About 1,570 of the 2,619 students offered admission to the class of 2018 have committed to the University, leading to a current yield rate of around 59.9 percent, said Dean of Admission Jim Miller ’73.
The final yield rate and class size will fluctuate over the summer, but the Admission Office expects a final class size of about 1,560, with an additional 15 students enrolled in the Brown/Rhode Island School of Design Dual Degree Program, he added.
Last May, the Admission Office reported a yield of about 1,589 students, around 60 percent of those admitted. By September, 1,537 students had enrolled and the rate settled to about 58 percent.
The University’s yield rate has increased over the past several years, rising from about 53 percent for the class of 2013 to around 60 percent for the classes of 2016 and 2017, according to Office of Institutional Research data.
Admission officers took note of the “unexpectedly” high yield rates of previous years when making decisions for the class of 2018, Miller said. “We were very cautious in terms of the number of offers we made because we wanted to make sure we didn’t overpressure the housing system,” he said.
In an effort to grow the University’s student population by 1 percent annually, as outlined in President Christina Paxson’s strategic plan, admission officers are aiming for a larger incoming class this year — 1,560 students, rather than last year’s goal of about 1,500. This means some students will be admitted off the waitlist to meet the higher target, Miller said.
This will be the first time in four admission cycles that the University will extend offers of admission to waitlisted students, though the number accepted will depend on changes in the pool of students who have already committed to Brown, Miller said.
Admission officers call these shifts and fluctuations “summer melt,” Miller said. Some students who have committed to the University will decide not to enroll in the class of 2018, instead taking gap years or enrolling at other schools to which they are admitted from waitlists. About 25 admits from the class of 2018 have already elected to take gap years, he added, though this number will likely rise to between 30 and 50.
No students have been admitted off the waitlist yet, but the process is beginning as the Admission Office reacts to “summer melt,” Miller said, adding that waitlisted students should be notified if they have received an offer of admission by mid-June.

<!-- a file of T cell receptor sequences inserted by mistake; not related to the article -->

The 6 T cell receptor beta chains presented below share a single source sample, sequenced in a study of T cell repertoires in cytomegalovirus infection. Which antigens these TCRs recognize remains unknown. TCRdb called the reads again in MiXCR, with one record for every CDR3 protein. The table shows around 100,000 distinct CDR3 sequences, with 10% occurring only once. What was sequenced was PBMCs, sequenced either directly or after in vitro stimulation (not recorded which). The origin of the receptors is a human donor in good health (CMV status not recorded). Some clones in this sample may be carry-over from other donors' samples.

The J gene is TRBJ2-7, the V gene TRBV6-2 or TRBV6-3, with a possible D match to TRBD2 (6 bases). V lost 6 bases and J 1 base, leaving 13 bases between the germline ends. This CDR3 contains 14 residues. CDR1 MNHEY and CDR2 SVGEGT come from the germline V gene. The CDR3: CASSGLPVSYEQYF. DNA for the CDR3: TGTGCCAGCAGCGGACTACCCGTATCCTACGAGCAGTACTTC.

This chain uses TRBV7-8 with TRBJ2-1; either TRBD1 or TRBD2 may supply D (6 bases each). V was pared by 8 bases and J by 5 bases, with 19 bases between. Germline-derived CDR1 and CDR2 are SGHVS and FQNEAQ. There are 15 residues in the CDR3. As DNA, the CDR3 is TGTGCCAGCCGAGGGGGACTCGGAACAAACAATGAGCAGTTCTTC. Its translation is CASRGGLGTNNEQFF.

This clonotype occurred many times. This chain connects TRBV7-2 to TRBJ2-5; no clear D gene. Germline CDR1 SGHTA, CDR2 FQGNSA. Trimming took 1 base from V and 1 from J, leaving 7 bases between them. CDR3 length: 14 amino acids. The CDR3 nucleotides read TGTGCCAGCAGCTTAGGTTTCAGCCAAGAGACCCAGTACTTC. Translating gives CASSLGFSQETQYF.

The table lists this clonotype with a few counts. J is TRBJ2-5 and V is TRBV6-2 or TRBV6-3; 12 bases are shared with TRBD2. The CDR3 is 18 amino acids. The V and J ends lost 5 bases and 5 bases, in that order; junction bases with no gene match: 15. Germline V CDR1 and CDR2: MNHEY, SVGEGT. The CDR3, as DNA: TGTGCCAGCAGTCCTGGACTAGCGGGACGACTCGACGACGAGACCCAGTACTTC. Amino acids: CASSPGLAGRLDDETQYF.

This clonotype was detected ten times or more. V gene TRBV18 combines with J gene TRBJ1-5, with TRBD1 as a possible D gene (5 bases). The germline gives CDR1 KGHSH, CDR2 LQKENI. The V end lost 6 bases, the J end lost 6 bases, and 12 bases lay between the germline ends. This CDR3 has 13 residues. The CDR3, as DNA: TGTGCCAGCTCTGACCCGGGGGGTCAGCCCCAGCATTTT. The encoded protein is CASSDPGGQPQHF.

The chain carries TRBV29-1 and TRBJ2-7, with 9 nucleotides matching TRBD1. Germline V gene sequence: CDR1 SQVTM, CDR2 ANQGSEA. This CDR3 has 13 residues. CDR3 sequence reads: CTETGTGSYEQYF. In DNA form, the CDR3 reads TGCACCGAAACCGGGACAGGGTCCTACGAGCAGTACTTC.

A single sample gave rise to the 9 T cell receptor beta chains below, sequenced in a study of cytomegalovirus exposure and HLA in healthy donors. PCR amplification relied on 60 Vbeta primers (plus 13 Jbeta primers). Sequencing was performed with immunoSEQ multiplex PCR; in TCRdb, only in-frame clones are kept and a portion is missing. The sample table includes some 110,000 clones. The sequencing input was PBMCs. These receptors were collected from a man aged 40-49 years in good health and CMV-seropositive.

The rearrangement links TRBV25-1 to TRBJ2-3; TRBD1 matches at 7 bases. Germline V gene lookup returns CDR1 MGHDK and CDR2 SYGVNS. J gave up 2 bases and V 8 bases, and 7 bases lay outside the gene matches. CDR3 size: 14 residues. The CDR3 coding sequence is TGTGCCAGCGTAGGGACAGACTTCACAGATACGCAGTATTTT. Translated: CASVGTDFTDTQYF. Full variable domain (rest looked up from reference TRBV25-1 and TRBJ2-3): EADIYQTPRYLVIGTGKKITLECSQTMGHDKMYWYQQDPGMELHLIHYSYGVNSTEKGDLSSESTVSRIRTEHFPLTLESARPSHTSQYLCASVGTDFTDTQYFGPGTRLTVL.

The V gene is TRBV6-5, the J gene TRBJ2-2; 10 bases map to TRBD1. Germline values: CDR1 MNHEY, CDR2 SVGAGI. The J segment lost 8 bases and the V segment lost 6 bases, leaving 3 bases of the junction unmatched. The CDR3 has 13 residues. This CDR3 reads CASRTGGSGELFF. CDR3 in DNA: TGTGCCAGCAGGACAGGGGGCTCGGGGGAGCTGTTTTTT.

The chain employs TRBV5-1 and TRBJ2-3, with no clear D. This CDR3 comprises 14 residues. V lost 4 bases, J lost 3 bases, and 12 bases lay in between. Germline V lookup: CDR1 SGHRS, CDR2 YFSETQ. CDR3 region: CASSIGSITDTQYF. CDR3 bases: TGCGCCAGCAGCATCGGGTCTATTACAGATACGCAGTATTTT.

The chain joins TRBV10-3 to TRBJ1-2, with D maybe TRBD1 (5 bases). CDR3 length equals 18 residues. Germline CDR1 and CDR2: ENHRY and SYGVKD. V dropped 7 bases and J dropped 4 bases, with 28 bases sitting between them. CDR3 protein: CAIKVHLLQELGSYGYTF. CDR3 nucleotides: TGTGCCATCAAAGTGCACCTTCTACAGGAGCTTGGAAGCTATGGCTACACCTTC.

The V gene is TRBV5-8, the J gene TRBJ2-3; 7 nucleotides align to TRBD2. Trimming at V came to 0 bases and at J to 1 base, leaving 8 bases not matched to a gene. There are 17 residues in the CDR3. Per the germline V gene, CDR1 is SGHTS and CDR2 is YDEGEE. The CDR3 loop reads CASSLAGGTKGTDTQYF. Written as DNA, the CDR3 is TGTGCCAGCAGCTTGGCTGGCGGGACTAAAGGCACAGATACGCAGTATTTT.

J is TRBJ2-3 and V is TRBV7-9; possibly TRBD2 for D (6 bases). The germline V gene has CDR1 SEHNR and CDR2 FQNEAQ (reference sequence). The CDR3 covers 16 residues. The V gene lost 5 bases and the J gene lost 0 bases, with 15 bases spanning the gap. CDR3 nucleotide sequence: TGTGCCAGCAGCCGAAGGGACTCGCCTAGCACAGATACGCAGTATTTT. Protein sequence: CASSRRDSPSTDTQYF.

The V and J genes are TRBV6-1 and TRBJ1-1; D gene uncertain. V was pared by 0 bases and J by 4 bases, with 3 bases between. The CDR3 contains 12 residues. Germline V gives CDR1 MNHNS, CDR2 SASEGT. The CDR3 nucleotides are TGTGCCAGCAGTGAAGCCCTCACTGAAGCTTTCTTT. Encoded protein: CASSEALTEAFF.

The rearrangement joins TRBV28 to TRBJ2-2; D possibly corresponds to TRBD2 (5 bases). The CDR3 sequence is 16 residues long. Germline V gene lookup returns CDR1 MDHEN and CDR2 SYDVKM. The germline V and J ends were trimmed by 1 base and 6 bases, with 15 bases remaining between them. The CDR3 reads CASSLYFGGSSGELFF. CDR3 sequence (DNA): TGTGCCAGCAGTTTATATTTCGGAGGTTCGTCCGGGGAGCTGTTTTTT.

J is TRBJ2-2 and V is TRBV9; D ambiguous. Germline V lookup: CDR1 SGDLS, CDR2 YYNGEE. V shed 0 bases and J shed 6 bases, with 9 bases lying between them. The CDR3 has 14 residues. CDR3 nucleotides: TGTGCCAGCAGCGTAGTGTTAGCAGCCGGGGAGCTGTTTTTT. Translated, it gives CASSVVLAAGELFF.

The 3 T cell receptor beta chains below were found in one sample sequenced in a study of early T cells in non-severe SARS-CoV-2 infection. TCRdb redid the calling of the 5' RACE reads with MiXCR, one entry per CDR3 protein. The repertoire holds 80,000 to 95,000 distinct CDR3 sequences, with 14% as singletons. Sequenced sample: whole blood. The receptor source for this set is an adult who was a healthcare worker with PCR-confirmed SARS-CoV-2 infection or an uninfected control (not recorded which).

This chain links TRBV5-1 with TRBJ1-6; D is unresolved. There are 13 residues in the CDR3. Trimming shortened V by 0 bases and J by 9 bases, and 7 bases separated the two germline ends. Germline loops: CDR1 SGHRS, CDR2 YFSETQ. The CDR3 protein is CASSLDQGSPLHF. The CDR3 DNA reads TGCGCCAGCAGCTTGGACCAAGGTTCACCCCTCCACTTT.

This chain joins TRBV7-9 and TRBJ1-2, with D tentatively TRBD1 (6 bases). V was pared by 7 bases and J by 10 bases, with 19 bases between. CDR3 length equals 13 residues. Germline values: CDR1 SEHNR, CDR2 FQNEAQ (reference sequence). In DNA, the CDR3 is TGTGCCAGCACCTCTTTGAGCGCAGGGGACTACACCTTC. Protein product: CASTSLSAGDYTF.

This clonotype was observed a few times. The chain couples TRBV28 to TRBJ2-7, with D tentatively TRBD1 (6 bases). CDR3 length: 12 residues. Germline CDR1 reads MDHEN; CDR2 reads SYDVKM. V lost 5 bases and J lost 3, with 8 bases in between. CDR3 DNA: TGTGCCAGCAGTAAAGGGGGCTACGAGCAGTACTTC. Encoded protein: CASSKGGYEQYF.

The yield rate was higher for students who attended A Day on College Hill, the three-day event on campus for admitted students that occurred April 22-24. Seventy-three percent of ADOCH participants committed to Brown, up from about 67 percent last year, said Liam Dean-Johnson ’16, one of the ADOCH coordinators. The ADOCH yield rate is “not our main focus, but it’s a nice way to evaluate how we’re doing and if ADOCH is an event that is convincing people to come here,” he added.
The University’s yield rate is higher than the national average, which was about 41 percent in fall 2010. The rate reflects Brown’s status as a “highly attractive” school, Miller said.
While the yield rate can provide useful information to admission officers and applicants, variation across universities happens for many reasons, said Michele Hernandez, a college consultant and former assistant director of admission at Dartmouth. For example, some schools manipulate their yield rates by admitting more students through early decision or by admitting more legacy students, who enroll at higher rates than non-legacy students. Others may only officially offer admission to students on the waitlist who commit to attending the school, she said.
Yield rate also varies year to year based on competition from other universities, Hernandez added. A yield rate could actually drop when a college moves up in the rankings due to attracting a more qualified pool of applicants.
Only three other Ivy League institutions have reported yield rates for the class of 2018. Penn’s initial yield rate was 66 percent, the Daily Pennsylvanian reported, while 54.5 percent of students admitted to Dartmouth have accepted their offers, the Dartmouth reported. Harvard’s yield rate was 82 percent, the Crimson reported — an increase of roughly two percentage points from last year, when it was highest in the country, according to U.S. News and World Report.